Fitch reaffirms U.S. triple-A rating after debt deal approval
Minutes after the Senate approved the bipartisan deal to raise the debt ceiling Tuesday, Fitch Ratings affirmed its triple-A credit rating for the United States.
The increase of at least $2.1 trillion in the $14.3 trillion debt ceiling means "the risk of sovereign default remains extremely low," Fitch said in a statement.
"The fundamental economic and financial underpinning of the United States' 'AAA' status remains strong despite the heated political debate over the role of government and how best to reduce the out-sized federal budget deficit," said Fitch, one of the three leading credit-rating agencies.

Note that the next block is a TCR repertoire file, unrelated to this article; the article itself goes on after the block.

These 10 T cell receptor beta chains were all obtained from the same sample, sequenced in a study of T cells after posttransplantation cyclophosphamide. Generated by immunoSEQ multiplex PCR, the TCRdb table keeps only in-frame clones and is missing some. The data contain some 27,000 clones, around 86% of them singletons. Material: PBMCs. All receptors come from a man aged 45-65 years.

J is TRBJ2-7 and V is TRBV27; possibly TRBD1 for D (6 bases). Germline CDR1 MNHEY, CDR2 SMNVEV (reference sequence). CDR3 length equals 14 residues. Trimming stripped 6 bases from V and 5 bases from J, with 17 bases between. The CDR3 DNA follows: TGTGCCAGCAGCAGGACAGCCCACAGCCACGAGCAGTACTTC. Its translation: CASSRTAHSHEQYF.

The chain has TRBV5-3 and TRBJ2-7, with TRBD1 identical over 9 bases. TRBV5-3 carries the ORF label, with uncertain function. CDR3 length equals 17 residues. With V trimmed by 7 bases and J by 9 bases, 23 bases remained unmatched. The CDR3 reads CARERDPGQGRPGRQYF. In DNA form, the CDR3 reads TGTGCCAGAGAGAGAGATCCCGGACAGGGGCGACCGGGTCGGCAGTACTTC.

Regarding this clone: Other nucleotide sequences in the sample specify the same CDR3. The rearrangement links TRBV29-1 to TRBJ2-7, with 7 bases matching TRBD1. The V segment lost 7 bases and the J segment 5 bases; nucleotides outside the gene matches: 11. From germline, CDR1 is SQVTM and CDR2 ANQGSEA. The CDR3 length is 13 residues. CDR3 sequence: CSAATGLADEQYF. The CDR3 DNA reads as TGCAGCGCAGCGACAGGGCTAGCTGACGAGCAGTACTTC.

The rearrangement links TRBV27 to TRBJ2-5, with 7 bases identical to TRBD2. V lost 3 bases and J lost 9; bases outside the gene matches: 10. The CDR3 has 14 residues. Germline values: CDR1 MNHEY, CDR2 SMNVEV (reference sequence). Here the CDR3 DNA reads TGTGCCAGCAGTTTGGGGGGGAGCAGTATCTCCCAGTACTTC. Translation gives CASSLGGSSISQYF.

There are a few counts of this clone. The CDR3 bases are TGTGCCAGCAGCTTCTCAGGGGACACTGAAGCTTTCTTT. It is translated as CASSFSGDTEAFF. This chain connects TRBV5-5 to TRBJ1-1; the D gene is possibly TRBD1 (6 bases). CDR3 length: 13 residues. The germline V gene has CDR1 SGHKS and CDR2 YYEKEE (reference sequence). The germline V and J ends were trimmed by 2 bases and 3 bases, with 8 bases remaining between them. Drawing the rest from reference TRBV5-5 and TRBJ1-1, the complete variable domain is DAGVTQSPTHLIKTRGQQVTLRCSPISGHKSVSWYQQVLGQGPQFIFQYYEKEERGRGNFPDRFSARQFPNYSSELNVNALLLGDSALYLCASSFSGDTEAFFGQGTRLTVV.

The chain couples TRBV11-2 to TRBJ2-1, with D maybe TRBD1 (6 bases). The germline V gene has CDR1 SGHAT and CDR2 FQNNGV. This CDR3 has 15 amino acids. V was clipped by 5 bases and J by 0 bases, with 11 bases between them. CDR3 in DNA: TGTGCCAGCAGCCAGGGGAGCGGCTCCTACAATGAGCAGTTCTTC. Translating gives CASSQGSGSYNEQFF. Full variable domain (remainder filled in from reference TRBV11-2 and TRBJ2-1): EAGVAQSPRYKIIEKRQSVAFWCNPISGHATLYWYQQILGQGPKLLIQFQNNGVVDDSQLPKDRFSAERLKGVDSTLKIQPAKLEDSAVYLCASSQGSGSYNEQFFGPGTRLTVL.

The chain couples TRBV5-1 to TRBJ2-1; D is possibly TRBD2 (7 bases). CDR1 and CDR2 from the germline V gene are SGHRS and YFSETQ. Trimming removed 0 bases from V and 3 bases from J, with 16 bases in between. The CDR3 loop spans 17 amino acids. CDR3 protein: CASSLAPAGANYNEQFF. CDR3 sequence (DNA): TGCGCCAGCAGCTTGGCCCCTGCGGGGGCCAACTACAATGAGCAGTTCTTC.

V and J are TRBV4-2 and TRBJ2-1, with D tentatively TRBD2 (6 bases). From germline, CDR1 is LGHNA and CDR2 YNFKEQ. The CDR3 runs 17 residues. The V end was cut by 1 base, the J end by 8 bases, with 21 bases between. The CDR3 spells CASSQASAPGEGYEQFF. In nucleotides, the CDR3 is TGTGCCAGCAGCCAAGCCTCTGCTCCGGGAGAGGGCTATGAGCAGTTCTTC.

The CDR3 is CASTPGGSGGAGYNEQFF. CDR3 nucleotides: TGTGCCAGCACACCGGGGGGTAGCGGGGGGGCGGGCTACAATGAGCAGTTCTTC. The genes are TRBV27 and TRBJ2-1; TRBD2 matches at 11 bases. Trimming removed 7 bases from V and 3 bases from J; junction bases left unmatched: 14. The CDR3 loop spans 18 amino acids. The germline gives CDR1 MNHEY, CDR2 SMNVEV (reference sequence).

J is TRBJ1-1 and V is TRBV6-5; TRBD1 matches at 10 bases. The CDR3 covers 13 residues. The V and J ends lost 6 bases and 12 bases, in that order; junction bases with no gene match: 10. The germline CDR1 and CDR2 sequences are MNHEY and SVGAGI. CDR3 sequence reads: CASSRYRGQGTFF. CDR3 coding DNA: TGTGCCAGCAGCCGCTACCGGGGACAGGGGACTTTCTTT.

Fitch said the deal, which President Obama is expected to sign shortly, shows that "there is the political will and capacity to ultimately do the right thing." The deal is "an important first step" toward a long-term plan to reduce the nation's soaring budget deficit "that would secure the United States' 'AAA' status over the medium-term," the credit-rating agency said.
Fitch's move was expected given its past statements. Moody's Investor Services also is expected to reaffirm its triple-A rating on U.S. debt.
The wild card is Standard & Poors, which still could downgrade its U.S. credit rating because the spending cuts of at least $2.1 trillion in the deal fall short of the $4 trillion over the next 10 to 12 years that the firm has indicated were needed.
But S&P backed off that standard last week, so its unclear what it will do.
-- Jim Puzzanghera
Photo: Fitch Ratings office in London. Credit: Bloomberg